If you’re a photographer who really, seriously has a need for shooting with a vertical grip for business purposes that involve you padding your bottom line and ensuring that you can keep making money, then you can disregard this article. But, I feel like most photographers don’t do this. The vertical grip on a camera is the photographer’s equivalent to the person who buys a Toyota Corolla just to put a body kit, spoiler, LEDs, and rims on it while rolling through a suburban neighborhood with music that folks can hear a block away. While this doesn’t quite disturb the peace, it surely is obnoxious.
Here are some more in depth reasons why I think that vertical grips are overrated.
Overcompensating for something?
Shove a camera with a battery grip and a lens in your camera bag and you’ll see how much more space it begins to occupy. As a former photojournalist who was all about doing this years ago, I realized quickly that I didn’t need it. Instead, what I needed was my back to not be so weighed down, so I started by taking out everything that was excessive. What came first was the grip on my 5D Mk II. The battery life (and arguably the battery life on most cameras, whether DSLR or mirrorless) will be enough to shoot for an entire day. If you need more juice, you can switch batteries; it doesn’t take that long.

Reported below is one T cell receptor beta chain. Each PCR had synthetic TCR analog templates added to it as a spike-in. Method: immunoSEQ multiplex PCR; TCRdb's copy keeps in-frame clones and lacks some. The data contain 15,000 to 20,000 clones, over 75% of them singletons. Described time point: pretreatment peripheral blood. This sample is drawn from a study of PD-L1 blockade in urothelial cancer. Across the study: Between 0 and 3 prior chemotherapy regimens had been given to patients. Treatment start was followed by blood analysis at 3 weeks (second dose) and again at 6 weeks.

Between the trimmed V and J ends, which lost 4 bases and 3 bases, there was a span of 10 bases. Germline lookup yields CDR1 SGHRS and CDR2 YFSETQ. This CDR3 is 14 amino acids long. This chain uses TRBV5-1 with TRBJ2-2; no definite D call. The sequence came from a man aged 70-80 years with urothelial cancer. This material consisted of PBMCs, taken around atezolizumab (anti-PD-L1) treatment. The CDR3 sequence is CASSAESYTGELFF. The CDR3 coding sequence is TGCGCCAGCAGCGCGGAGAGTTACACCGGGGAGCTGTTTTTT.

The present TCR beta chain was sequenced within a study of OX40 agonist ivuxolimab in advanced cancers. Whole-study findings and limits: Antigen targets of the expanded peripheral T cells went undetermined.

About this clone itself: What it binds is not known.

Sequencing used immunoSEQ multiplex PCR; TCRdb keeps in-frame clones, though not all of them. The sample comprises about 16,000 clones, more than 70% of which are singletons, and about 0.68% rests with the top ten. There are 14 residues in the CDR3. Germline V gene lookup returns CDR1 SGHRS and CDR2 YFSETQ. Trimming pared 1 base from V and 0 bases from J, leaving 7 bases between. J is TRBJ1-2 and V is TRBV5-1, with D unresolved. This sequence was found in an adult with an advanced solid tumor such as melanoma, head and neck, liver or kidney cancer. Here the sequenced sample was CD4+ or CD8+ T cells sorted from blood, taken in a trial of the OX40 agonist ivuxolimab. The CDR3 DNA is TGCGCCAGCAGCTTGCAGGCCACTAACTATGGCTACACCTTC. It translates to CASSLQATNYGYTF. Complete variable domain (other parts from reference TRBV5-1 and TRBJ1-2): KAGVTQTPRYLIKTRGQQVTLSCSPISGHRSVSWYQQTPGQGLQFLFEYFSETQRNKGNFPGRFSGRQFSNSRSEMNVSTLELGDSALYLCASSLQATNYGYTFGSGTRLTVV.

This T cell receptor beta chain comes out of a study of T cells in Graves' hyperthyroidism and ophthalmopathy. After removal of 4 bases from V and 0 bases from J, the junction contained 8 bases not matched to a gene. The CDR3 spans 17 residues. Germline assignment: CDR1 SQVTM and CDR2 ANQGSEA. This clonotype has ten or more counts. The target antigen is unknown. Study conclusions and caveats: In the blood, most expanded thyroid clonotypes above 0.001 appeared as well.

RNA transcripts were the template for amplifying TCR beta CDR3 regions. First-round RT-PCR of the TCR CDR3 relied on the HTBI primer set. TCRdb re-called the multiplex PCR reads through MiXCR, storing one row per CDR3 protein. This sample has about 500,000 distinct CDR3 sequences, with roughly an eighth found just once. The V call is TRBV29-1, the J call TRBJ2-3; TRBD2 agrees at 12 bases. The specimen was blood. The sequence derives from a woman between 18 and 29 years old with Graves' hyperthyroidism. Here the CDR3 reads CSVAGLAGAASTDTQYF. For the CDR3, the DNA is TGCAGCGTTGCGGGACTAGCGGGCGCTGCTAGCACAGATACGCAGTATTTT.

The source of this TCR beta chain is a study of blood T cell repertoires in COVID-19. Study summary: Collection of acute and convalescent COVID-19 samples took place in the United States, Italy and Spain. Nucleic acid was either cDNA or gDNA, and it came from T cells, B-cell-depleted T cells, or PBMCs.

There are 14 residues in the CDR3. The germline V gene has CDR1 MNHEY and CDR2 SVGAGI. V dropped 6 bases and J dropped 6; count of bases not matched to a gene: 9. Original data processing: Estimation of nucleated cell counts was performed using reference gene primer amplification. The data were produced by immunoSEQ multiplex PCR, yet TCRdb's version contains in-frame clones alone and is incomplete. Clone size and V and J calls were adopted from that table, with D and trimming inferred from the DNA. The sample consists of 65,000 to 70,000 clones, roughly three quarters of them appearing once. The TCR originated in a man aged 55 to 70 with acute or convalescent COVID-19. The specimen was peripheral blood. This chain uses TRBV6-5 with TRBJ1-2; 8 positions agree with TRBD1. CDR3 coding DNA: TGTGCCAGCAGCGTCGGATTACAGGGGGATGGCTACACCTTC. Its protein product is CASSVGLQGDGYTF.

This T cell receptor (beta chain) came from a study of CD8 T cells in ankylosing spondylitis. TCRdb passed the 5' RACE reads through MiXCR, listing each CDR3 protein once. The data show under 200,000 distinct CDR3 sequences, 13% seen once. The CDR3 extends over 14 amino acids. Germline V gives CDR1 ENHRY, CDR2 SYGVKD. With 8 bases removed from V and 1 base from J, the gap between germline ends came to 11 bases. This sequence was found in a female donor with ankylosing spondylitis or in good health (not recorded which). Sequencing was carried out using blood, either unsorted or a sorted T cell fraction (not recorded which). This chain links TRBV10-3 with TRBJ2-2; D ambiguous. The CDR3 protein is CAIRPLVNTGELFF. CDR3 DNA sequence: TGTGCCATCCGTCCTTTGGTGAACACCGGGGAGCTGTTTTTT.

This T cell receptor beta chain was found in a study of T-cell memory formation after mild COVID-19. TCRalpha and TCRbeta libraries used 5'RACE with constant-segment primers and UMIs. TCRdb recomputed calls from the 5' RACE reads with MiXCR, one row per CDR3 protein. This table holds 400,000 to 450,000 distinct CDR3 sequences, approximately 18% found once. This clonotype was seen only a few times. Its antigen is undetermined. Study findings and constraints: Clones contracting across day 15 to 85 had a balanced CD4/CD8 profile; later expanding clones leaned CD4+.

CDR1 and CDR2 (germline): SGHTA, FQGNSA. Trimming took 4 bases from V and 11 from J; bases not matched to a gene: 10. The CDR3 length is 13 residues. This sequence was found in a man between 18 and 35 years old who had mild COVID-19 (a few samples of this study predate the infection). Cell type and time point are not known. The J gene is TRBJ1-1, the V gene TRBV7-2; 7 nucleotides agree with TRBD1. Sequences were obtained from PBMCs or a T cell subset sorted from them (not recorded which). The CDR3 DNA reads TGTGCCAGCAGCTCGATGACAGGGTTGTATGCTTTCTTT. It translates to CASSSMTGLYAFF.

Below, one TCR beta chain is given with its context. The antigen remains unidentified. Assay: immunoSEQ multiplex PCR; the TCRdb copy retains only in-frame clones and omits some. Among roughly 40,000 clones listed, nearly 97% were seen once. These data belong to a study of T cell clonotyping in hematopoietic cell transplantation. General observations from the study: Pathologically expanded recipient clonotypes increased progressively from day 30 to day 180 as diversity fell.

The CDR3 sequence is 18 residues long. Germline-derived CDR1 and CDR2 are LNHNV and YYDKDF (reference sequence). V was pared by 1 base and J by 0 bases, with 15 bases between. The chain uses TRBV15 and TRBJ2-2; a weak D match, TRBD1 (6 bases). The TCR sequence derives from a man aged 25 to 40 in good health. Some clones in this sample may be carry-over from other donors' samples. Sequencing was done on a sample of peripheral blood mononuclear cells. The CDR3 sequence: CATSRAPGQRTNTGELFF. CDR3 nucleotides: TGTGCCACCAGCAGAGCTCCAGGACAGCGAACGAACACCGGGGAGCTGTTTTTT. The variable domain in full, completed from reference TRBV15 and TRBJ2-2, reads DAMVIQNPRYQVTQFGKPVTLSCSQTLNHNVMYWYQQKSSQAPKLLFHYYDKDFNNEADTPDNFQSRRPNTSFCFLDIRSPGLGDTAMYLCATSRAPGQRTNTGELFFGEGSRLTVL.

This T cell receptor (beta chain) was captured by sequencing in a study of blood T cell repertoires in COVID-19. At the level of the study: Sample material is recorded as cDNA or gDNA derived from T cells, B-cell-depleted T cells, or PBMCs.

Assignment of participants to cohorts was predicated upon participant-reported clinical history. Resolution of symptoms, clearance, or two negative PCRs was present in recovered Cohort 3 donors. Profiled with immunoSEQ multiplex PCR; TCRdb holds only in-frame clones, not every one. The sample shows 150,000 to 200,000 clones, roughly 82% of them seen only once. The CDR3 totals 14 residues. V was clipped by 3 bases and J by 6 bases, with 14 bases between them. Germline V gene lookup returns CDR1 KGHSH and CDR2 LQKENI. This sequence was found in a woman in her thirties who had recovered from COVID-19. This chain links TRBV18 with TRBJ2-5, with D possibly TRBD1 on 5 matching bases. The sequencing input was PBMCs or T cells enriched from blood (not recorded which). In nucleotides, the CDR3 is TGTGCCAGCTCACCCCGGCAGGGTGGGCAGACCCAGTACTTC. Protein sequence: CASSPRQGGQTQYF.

The grip ends up taking space that could probably be configured for a lens, a laptop charger, etc.
Oh, you say you NEED it because of how big your hands are? Are you simply just holding the camera or are you holding it as if you’re going to shoot with it? Have you moved your pinky up accordingly?
All That Extra Battery Life When You Can Focus on Getting Better Photos Instead
“The vertical grip on a camera is the photographer’s equivalent to the person who buys a Toyota Corolla just to put a body kit, spoiler, LEDs, and rims on it while rolling through a suburban neighborhood with music on that folks can hear for a block down.”
Do you really, really need all that extra battery life? I’ve met photographers who shoot portraits in burst mode on their camera. Why? Why not just focus instead on nailing the shot the first time around instead of being wasteful? Shooting less has always been one of the best practices; it requires thinking through something carefully. As long as you remember that it’s you taking the pictures and not the camera, then you won’t use the camera as a crutch.
Again, this statement applies to you if you don’t NEED the grip for work. I genuinely don’t believe most photographers should see the grip as an imperative part of how and why they shoot.
Vertical grips add excess weight to the camera. In the case of mirrorless, isn’t the whole point to make the package lighter and smaller? Grips carry more battery power in them and are often made of magnesium, aluminum, and extra plastic to reinforce the ruggedness.
“The grip ends up taking up more space that could probably be configured for a lens, a laptop charger, etc.”
But if you take all the superfluous things out of your camera bag, your back and your shoulders will thank you.
They Don’t Make You Look Like a Pro
One of the craziest things that I’ve ever seen are those vertical grips for Canon Rebels. Really folks?
Holding a Camera Like That Doesn’t Stabilize Your Shot
Vertical grips are set up in a way that isn’t good for shooting. Your elbow goes off into the air and isn’t stable.
This is typically what using a vertical grip makes you do.
This is far more stable.